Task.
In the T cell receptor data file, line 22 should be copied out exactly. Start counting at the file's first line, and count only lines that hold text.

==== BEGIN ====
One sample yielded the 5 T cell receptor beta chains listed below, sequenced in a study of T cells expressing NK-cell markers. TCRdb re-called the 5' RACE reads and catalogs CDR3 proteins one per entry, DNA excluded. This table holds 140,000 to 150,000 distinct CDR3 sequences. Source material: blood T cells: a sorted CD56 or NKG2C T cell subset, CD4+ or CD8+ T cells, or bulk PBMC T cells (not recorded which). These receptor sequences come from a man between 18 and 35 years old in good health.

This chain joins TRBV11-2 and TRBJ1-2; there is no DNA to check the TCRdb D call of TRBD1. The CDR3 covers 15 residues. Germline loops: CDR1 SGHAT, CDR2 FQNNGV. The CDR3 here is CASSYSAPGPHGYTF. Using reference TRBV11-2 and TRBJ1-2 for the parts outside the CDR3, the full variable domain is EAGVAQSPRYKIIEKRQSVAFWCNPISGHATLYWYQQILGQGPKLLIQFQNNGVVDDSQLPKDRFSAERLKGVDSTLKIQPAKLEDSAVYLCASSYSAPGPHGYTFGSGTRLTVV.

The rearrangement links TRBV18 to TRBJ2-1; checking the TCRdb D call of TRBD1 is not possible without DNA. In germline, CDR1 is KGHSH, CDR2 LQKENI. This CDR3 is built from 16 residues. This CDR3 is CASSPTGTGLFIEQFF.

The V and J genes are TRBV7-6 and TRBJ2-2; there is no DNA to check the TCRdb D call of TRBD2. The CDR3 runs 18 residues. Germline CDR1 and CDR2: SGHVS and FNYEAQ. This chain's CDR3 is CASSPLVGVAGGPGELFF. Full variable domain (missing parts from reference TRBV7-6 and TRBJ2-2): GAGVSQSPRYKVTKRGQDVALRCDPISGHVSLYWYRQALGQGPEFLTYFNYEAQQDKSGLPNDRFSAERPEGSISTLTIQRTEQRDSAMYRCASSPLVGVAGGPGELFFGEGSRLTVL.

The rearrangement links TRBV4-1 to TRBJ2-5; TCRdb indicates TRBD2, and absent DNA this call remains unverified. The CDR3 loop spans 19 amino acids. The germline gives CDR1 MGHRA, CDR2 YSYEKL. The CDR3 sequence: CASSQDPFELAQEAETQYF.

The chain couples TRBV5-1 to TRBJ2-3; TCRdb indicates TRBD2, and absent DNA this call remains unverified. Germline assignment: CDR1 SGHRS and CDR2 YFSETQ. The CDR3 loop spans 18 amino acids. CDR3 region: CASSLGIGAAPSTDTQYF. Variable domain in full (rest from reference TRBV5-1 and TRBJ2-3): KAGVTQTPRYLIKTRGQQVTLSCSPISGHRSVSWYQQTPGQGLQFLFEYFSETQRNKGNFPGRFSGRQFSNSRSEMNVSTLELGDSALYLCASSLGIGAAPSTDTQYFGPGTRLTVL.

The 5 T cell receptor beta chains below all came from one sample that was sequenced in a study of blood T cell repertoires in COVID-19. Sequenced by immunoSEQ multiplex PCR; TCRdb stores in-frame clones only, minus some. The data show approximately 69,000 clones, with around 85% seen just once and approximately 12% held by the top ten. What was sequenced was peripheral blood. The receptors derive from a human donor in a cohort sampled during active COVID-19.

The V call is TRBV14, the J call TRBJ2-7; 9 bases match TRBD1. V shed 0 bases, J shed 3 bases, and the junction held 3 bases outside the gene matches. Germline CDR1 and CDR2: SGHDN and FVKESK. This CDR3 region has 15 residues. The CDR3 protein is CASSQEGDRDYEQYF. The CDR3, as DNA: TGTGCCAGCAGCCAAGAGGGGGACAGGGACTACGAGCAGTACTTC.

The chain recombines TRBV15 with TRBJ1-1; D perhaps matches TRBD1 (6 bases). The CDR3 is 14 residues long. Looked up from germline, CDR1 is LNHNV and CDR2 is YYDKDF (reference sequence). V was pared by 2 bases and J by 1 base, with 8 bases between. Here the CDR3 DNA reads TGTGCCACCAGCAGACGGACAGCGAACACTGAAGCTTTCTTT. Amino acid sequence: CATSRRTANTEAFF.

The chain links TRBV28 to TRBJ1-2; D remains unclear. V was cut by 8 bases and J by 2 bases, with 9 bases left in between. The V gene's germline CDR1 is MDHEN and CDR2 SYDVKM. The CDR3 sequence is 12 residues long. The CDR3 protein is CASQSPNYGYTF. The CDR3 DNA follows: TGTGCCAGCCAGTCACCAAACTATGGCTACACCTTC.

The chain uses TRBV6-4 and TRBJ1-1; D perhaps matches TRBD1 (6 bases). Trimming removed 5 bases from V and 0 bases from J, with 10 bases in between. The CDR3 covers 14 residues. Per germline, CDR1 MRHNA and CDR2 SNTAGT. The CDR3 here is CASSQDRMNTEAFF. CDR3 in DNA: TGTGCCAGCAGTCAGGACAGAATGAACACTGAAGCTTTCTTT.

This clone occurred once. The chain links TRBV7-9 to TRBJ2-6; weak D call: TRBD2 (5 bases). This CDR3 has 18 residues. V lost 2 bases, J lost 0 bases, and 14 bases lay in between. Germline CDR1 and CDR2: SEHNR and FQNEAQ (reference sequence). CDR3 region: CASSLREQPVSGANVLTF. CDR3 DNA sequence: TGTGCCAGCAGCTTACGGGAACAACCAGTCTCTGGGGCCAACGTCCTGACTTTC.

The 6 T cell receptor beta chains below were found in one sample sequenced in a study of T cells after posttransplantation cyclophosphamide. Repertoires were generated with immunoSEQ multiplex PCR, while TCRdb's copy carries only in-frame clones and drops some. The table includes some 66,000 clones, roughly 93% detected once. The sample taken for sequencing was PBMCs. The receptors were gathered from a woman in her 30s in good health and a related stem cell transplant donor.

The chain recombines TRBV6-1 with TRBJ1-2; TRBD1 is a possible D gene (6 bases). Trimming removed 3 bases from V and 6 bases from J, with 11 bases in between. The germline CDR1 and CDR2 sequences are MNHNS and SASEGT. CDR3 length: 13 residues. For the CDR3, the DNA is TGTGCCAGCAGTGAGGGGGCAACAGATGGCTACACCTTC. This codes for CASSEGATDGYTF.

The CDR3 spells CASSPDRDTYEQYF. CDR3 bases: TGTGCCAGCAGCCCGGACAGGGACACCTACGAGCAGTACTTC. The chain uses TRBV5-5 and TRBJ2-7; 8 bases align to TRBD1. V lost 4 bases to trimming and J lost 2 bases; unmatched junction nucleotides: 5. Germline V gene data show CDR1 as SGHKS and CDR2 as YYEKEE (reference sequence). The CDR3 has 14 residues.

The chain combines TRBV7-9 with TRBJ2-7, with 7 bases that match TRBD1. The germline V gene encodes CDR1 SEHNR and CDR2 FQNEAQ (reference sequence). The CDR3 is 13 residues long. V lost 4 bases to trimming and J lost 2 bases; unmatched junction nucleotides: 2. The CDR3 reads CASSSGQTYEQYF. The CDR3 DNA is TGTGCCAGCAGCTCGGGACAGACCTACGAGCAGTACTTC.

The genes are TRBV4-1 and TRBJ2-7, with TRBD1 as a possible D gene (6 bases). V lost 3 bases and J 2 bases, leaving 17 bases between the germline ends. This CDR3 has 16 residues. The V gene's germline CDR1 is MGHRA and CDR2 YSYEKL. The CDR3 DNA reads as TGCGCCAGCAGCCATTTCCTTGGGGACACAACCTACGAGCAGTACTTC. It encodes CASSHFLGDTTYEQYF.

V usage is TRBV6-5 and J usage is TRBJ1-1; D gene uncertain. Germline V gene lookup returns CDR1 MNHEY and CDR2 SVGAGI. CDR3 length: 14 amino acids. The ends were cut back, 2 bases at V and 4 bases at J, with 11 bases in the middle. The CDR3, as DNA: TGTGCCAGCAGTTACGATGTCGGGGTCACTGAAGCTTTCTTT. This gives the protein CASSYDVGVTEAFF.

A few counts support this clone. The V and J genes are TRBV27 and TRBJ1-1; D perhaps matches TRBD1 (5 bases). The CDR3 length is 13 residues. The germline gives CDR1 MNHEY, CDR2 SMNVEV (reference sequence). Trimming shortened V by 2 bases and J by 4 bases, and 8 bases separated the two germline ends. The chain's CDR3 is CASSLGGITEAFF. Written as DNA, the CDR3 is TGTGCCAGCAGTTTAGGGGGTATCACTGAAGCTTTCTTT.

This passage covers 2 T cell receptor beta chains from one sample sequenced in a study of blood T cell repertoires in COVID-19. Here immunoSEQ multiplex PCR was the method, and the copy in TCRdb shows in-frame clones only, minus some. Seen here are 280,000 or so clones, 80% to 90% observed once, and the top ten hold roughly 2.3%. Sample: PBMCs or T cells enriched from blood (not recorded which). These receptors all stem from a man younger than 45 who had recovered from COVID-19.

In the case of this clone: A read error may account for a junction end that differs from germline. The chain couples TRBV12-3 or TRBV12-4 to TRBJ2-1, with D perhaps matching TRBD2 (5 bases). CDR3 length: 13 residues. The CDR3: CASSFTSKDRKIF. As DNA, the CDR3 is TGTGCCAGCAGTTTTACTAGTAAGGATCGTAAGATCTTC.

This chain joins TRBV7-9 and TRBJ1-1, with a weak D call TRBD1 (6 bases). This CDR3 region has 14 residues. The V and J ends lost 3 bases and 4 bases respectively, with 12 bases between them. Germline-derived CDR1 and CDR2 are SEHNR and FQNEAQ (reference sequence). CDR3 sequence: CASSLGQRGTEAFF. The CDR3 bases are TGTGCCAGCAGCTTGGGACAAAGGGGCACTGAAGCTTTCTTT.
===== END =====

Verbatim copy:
This chain joins TRBV7-9 and TRBJ1-1, with a weak D call TRBD1 (6 bases). This CDR3 region has 14 residues. The V and J ends lost 3 bases and 4 bases respectively, with 12 bases between them. Germline-derived CDR1 and CDR2 are SEHNR and FQNEAQ (reference sequence). CDR3 sequence: CASSLGQRGTEAFF. The CDR3 bases are TGTGCCAGCAGCTTGGGACAAAGGGGCACTGAAGCTTTCTTT.